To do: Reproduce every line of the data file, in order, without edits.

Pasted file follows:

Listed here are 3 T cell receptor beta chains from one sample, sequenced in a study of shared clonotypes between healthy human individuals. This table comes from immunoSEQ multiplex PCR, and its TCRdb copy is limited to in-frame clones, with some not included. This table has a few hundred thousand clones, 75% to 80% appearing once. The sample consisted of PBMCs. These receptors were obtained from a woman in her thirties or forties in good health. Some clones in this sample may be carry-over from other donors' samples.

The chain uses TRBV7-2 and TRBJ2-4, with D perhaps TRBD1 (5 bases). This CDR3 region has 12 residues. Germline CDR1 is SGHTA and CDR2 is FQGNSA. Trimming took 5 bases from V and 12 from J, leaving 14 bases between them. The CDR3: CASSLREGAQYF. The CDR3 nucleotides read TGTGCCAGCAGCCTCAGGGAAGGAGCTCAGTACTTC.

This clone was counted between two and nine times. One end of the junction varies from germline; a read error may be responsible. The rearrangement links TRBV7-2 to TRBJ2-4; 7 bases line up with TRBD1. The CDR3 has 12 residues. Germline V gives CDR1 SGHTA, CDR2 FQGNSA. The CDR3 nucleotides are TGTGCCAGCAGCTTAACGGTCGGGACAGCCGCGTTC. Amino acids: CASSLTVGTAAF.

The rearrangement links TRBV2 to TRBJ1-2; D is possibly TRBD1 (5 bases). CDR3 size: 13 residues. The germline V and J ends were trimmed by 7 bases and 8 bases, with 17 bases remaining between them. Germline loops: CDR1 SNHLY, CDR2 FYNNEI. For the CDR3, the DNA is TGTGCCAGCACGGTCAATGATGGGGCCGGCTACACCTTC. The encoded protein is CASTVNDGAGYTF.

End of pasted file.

Listed here are 3 T cell receptor beta chains from one sample, sequenced in a study of shared clonotypes between healthy human individuals. This table comes from immunoSEQ multiplex PCR, and its TCRdb copy is limited to in-frame clones, with some not included. This table has a few hundred thousand clones, 75% to 80% appearing once. The sample consisted of PBMCs. These receptors were obtained from a woman in her thirties or forties in good health. Some clones in this sample may be carry-over from other donors' samples.

The chain uses TRBV7-2 and TRBJ2-4, with D perhaps TRBD1 (5 bases). This CDR3 region has 12 residues. Germline CDR1 is SGHTA and CDR2 is FQGNSA. Trimming took 5 bases from V and 12 from J, leaving 14 bases between them. The CDR3: CASSLREGAQYF. The CDR3 nucleotides read TGTGCCAGCAGCCTCAGGGAAGGAGCTCAGTACTTC.

This clone was counted between two and nine times. One end of the junction varies from germline; a read error may be responsible. The rearrangement links TRBV7-2 to TRBJ2-4; 7 bases line up with TRBD1. The CDR3 has 12 residues. Germline V gives CDR1 SGHTA, CDR2 FQGNSA. The CDR3 nucleotides are TGTGCCAGCAGCTTAACGGTCGGGACAGCCGCGTTC. Amino acids: CASSLTVGTAAF.

The rearrangement links TRBV2 to TRBJ1-2; D is possibly TRBD1 (5 bases). CDR3 size: 13 residues. The germline V and J ends were trimmed by 7 bases and 8 bases, with 17 bases remaining between them. Germline loops: CDR1 SNHLY, CDR2 FYNNEI. For the CDR3, the DNA is TGTGCCAGCACGGTCAATGATGGGGCCGGCTACACCTTC. The encoded protein is CASTVNDGAGYTF.